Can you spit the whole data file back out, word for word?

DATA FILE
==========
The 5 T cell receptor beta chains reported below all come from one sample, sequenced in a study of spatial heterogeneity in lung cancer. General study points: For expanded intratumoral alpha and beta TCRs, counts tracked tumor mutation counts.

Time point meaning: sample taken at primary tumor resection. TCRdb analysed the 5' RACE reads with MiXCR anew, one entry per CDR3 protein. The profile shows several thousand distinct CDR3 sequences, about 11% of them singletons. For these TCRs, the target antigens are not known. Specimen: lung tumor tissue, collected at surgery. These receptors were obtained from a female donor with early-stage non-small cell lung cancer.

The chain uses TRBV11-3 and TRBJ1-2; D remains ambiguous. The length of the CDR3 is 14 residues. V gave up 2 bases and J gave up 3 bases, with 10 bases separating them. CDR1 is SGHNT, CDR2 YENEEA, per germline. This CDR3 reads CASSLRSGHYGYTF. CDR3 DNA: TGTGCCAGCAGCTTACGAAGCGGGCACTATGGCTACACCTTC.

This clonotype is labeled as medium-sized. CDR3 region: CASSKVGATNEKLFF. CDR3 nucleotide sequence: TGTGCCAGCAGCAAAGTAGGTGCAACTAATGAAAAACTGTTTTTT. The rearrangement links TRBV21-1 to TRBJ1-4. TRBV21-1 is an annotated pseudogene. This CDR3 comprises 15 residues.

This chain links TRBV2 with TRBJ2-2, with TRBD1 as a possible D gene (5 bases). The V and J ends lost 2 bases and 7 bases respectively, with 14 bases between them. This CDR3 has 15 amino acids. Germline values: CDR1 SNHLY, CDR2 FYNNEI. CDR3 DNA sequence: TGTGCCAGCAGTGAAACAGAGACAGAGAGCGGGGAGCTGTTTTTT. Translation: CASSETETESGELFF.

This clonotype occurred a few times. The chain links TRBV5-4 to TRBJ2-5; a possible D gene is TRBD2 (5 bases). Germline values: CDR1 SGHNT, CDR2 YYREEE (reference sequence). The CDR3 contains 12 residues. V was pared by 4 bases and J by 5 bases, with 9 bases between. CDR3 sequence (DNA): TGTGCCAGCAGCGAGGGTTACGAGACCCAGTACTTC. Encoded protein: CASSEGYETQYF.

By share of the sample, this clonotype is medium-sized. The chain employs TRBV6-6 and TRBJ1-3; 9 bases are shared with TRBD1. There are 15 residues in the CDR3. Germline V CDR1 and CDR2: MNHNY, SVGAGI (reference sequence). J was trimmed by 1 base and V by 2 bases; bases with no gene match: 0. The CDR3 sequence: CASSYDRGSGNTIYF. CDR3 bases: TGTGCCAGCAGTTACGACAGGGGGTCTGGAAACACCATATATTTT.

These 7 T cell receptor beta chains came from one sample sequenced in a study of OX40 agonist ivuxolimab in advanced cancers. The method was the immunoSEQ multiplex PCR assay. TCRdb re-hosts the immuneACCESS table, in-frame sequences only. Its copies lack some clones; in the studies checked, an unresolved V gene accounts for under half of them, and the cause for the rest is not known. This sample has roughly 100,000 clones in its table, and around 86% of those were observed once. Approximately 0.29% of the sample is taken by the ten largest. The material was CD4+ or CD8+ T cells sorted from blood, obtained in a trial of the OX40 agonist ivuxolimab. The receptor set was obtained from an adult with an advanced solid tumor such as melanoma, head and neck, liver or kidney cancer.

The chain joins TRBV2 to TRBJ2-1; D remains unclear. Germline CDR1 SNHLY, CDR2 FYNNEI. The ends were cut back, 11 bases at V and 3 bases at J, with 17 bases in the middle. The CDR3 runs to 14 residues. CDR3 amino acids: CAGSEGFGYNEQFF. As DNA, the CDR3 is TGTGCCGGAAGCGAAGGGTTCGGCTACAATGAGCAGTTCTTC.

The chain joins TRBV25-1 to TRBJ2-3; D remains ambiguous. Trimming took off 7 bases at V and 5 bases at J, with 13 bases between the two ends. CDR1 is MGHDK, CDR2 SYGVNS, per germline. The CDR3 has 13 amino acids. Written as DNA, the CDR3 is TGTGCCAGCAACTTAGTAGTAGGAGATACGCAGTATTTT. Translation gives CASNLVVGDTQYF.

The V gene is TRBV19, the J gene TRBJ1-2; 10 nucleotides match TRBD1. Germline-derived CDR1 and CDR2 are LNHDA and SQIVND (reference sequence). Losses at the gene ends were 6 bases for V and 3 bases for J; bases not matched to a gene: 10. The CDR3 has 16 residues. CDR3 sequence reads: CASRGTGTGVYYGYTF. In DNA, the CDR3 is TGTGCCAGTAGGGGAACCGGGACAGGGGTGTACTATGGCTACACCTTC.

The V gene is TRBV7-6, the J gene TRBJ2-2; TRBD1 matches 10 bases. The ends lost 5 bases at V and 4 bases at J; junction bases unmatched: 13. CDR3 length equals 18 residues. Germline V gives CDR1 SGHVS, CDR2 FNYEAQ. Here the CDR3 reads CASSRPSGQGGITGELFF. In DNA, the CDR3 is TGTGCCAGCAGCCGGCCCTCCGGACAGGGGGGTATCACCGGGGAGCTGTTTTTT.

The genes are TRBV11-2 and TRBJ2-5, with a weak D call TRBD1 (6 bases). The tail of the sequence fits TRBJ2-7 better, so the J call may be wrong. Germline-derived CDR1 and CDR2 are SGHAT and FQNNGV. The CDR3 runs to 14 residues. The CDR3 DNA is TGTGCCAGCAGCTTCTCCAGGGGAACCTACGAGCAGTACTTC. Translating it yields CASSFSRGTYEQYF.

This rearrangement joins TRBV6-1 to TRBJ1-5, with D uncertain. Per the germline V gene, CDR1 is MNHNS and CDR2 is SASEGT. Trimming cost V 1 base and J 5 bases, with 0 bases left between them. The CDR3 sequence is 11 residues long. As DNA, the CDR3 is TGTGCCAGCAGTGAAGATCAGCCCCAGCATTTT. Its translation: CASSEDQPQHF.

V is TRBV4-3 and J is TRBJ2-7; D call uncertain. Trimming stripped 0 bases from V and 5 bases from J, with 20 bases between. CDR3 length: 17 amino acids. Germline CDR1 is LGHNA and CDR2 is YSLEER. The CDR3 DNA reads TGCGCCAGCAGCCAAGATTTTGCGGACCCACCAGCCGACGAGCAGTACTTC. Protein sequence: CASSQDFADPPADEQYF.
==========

The 5 T cell receptor beta chains reported below all come from one sample, sequenced in a study of spatial heterogeneity in lung cancer. General study points: For expanded intratumoral alpha and beta TCRs, counts tracked tumor mutation counts.

Time point meaning: sample taken at primary tumor resection. TCRdb analysed the 5' RACE reads with MiXCR anew, one entry per CDR3 protein. The profile shows several thousand distinct CDR3 sequences, about 11% of them singletons. For these TCRs, the target antigens are not known. Specimen: lung tumor tissue, collected at surgery. These receptors were obtained from a female donor with early-stage non-small cell lung cancer.

The chain uses TRBV11-3 and TRBJ1-2; D remains ambiguous. The length of the CDR3 is 14 residues. V gave up 2 bases and J gave up 3 bases, with 10 bases separating them. CDR1 is SGHNT, CDR2 YENEEA, per germline. This CDR3 reads CASSLRSGHYGYTF. CDR3 DNA: TGTGCCAGCAGCTTACGAAGCGGGCACTATGGCTACACCTTC.

This clonotype is labeled as medium-sized. CDR3 region: CASSKVGATNEKLFF. CDR3 nucleotide sequence: TGTGCCAGCAGCAAAGTAGGTGCAACTAATGAAAAACTGTTTTTT. The rearrangement links TRBV21-1 to TRBJ1-4. TRBV21-1 is an annotated pseudogene. This CDR3 comprises 15 residues.

This chain links TRBV2 with TRBJ2-2, with TRBD1 as a possible D gene (5 bases). The V and J ends lost 2 bases and 7 bases respectively, with 14 bases between them. This CDR3 has 15 amino acids. Germline values: CDR1 SNHLY, CDR2 FYNNEI. CDR3 DNA sequence: TGTGCCAGCAGTGAAACAGAGACAGAGAGCGGGGAGCTGTTTTTT. Translation: CASSETETESGELFF.

This clonotype occurred a few times. The chain links TRBV5-4 to TRBJ2-5; a possible D gene is TRBD2 (5 bases). Germline values: CDR1 SGHNT, CDR2 YYREEE (reference sequence). The CDR3 contains 12 residues. V was pared by 4 bases and J by 5 bases, with 9 bases between. CDR3 sequence (DNA): TGTGCCAGCAGCGAGGGTTACGAGACCCAGTACTTC. Encoded protein: CASSEGYETQYF.

By share of the sample, this clonotype is medium-sized. The chain employs TRBV6-6 and TRBJ1-3; 9 bases are shared with TRBD1. There are 15 residues in the CDR3. Germline V CDR1 and CDR2: MNHNY, SVGAGI (reference sequence). J was trimmed by 1 base and V by 2 bases; bases with no gene match: 0. The CDR3 sequence: CASSYDRGSGNTIYF. CDR3 bases: TGTGCCAGCAGTTACGACAGGGGGTCTGGAAACACCATATATTTT.

These 7 T cell receptor beta chains came from one sample sequenced in a study of OX40 agonist ivuxolimab in advanced cancers. The method was the immunoSEQ multiplex PCR assay. TCRdb re-hosts the immuneACCESS table, in-frame sequences only. Its copies lack some clones; in the studies checked, an unresolved V gene accounts for under half of them, and the cause for the rest is not known. This sample has roughly 100,000 clones in its table, and around 86% of those were observed once. Approximately 0.29% of the sample is taken by the ten largest. The material was CD4+ or CD8+ T cells sorted from blood, obtained in a trial of the OX40 agonist ivuxolimab. The receptor set was obtained from an adult with an advanced solid tumor such as melanoma, head and neck, liver or kidney cancer.

The chain joins TRBV2 to TRBJ2-1; D remains unclear. Germline CDR1 SNHLY, CDR2 FYNNEI. The ends were cut back, 11 bases at V and 3 bases at J, with 17 bases in the middle. The CDR3 runs to 14 residues. CDR3 amino acids: CAGSEGFGYNEQFF. As DNA, the CDR3 is TGTGCCGGAAGCGAAGGGTTCGGCTACAATGAGCAGTTCTTC.

The chain joins TRBV25-1 to TRBJ2-3; D remains ambiguous. Trimming took off 7 bases at V and 5 bases at J, with 13 bases between the two ends. CDR1 is MGHDK, CDR2 SYGVNS, per germline. The CDR3 has 13 amino acids. Written as DNA, the CDR3 is TGTGCCAGCAACTTAGTAGTAGGAGATACGCAGTATTTT. Translation gives CASNLVVGDTQYF.

The V gene is TRBV19, the J gene TRBJ1-2; 10 nucleotides match TRBD1. Germline-derived CDR1 and CDR2 are LNHDA and SQIVND (reference sequence). Losses at the gene ends were 6 bases for V and 3 bases for J; bases not matched to a gene: 10. The CDR3 has 16 residues. CDR3 sequence reads: CASRGTGTGVYYGYTF. In DNA, the CDR3 is TGTGCCAGTAGGGGAACCGGGACAGGGGTGTACTATGGCTACACCTTC.

The V gene is TRBV7-6, the J gene TRBJ2-2; TRBD1 matches 10 bases. The ends lost 5 bases at V and 4 bases at J; junction bases unmatched: 13. CDR3 length equals 18 residues. Germline V gives CDR1 SGHVS, CDR2 FNYEAQ. Here the CDR3 reads CASSRPSGQGGITGELFF. In DNA, the CDR3 is TGTGCCAGCAGCCGGCCCTCCGGACAGGGGGGTATCACCGGGGAGCTGTTTTTT.

The genes are TRBV11-2 and TRBJ2-5, with a weak D call TRBD1 (6 bases). The tail of the sequence fits TRBJ2-7 better, so the J call may be wrong. Germline-derived CDR1 and CDR2 are SGHAT and FQNNGV. The CDR3 runs to 14 residues. The CDR3 DNA is TGTGCCAGCAGCTTCTCCAGGGGAACCTACGAGCAGTACTTC. Translating it yields CASSFSRGTYEQYF.

This rearrangement joins TRBV6-1 to TRBJ1-5, with D uncertain. Per the germline V gene, CDR1 is MNHNS and CDR2 is SASEGT. Trimming cost V 1 base and J 5 bases, with 0 bases left between them. The CDR3 sequence is 11 residues long. As DNA, the CDR3 is TGTGCCAGCAGTGAAGATCAGCCCCAGCATTTT. Its translation: CASSEDQPQHF.

V is TRBV4-3 and J is TRBJ2-7; D call uncertain. Trimming stripped 0 bases from V and 5 bases from J, with 20 bases between. CDR3 length: 17 amino acids. Germline CDR1 is LGHNA and CDR2 is YSLEER. The CDR3 DNA reads TGCGCCAGCAGCCAAGATTTTGCGGACCCACCAGCCGACGAGCAGTACTTC. Protein sequence: CASSQDFADPPADEQYF.